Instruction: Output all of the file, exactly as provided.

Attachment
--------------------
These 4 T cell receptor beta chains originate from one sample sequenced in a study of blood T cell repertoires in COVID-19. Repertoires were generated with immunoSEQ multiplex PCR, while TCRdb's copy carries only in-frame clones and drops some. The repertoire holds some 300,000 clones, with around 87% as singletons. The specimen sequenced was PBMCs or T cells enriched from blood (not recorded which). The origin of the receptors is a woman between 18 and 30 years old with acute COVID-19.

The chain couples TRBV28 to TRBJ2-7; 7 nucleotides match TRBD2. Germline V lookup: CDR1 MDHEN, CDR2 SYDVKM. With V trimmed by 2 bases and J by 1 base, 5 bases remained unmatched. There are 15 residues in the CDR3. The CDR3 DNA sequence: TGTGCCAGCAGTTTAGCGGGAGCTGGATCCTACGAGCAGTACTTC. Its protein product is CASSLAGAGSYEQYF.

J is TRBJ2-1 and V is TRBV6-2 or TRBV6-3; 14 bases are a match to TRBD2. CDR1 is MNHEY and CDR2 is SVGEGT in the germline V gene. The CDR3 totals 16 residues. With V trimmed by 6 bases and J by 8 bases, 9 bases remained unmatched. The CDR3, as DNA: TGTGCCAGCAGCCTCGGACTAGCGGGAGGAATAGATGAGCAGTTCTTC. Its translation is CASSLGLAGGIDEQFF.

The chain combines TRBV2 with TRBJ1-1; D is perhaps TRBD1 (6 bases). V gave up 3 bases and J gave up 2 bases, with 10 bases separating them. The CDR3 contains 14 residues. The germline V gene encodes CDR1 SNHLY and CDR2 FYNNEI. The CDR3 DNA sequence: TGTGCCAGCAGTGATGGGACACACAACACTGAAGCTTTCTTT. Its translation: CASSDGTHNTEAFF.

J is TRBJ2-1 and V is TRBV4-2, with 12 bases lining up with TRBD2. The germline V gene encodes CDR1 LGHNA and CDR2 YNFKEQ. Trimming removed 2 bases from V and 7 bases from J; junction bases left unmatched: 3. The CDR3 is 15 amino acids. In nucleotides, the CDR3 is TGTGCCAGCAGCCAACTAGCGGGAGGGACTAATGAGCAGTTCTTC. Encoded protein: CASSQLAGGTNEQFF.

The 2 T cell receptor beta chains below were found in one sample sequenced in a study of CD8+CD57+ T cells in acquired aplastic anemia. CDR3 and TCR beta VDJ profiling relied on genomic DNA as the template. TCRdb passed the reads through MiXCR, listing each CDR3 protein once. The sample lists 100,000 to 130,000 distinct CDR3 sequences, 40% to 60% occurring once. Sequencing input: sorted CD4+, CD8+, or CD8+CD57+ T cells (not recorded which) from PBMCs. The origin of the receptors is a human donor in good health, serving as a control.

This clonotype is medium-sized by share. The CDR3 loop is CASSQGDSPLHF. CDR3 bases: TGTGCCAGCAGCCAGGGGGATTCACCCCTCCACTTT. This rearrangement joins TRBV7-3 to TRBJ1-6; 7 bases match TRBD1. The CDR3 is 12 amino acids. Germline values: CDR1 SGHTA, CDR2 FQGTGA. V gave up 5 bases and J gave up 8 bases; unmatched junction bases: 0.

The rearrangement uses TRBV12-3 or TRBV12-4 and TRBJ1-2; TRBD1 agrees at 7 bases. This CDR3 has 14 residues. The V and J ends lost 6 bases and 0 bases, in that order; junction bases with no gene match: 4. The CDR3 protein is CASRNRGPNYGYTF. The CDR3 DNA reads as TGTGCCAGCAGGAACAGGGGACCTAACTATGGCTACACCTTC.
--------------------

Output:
These 4 T cell receptor beta chains originate from one sample sequenced in a study of blood T cell repertoires in COVID-19. Repertoires were generated with immunoSEQ multiplex PCR, while TCRdb's copy carries only in-frame clones and drops some. The repertoire holds some 300,000 clones, with around 87% as singletons. The specimen sequenced was PBMCs or T cells enriched from blood (not recorded which). The origin of the receptors is a woman between 18 and 30 years old with acute COVID-19.

The chain couples TRBV28 to TRBJ2-7; 7 nucleotides match TRBD2. Germline V lookup: CDR1 MDHEN, CDR2 SYDVKM. With V trimmed by 2 bases and J by 1 base, 5 bases remained unmatched. There are 15 residues in the CDR3. The CDR3 DNA sequence: TGTGCCAGCAGTTTAGCGGGAGCTGGATCCTACGAGCAGTACTTC. Its protein product is CASSLAGAGSYEQYF.

J is TRBJ2-1 and V is TRBV6-2 or TRBV6-3; 14 bases are a match to TRBD2. CDR1 is MNHEY and CDR2 is SVGEGT in the germline V gene. The CDR3 totals 16 residues. With V trimmed by 6 bases and J by 8 bases, 9 bases remained unmatched. The CDR3, as DNA: TGTGCCAGCAGCCTCGGACTAGCGGGAGGAATAGATGAGCAGTTCTTC. Its translation is CASSLGLAGGIDEQFF.

The chain combines TRBV2 with TRBJ1-1; D is perhaps TRBD1 (6 bases). V gave up 3 bases and J gave up 2 bases, with 10 bases separating them. The CDR3 contains 14 residues. The germline V gene encodes CDR1 SNHLY and CDR2 FYNNEI. The CDR3 DNA sequence: TGTGCCAGCAGTGATGGGACACACAACACTGAAGCTTTCTTT. Its translation: CASSDGTHNTEAFF.

J is TRBJ2-1 and V is TRBV4-2, with 12 bases lining up with TRBD2. The germline V gene encodes CDR1 LGHNA and CDR2 YNFKEQ. Trimming removed 2 bases from V and 7 bases from J; junction bases left unmatched: 3. The CDR3 is 15 amino acids. In nucleotides, the CDR3 is TGTGCCAGCAGCCAACTAGCGGGAGGGACTAATGAGCAGTTCTTC. Encoded protein: CASSQLAGGTNEQFF.

The 2 T cell receptor beta chains below were found in one sample sequenced in a study of CD8+CD57+ T cells in acquired aplastic anemia. CDR3 and TCR beta VDJ profiling relied on genomic DNA as the template. TCRdb passed the reads through MiXCR, listing each CDR3 protein once. The sample lists 100,000 to 130,000 distinct CDR3 sequences, 40% to 60% occurring once. Sequencing input: sorted CD4+, CD8+, or CD8+CD57+ T cells (not recorded which) from PBMCs. The origin of the receptors is a human donor in good health, serving as a control.

This clonotype is medium-sized by share. The CDR3 loop is CASSQGDSPLHF. CDR3 bases: TGTGCCAGCAGCCAGGGGGATTCACCCCTCCACTTT. This rearrangement joins TRBV7-3 to TRBJ1-6; 7 bases match TRBD1. The CDR3 is 12 amino acids. Germline values: CDR1 SGHTA, CDR2 FQGTGA. V gave up 5 bases and J gave up 8 bases; unmatched junction bases: 0.

The rearrangement uses TRBV12-3 or TRBV12-4 and TRBJ1-2; TRBD1 agrees at 7 bases. This CDR3 has 14 residues. The V and J ends lost 6 bases and 0 bases, in that order; junction bases with no gene match: 4. The CDR3 protein is CASRNRGPNYGYTF. The CDR3 DNA reads as TGTGCCAGCAGGAACAGGGGACCTAACTATGGCTACACCTTC.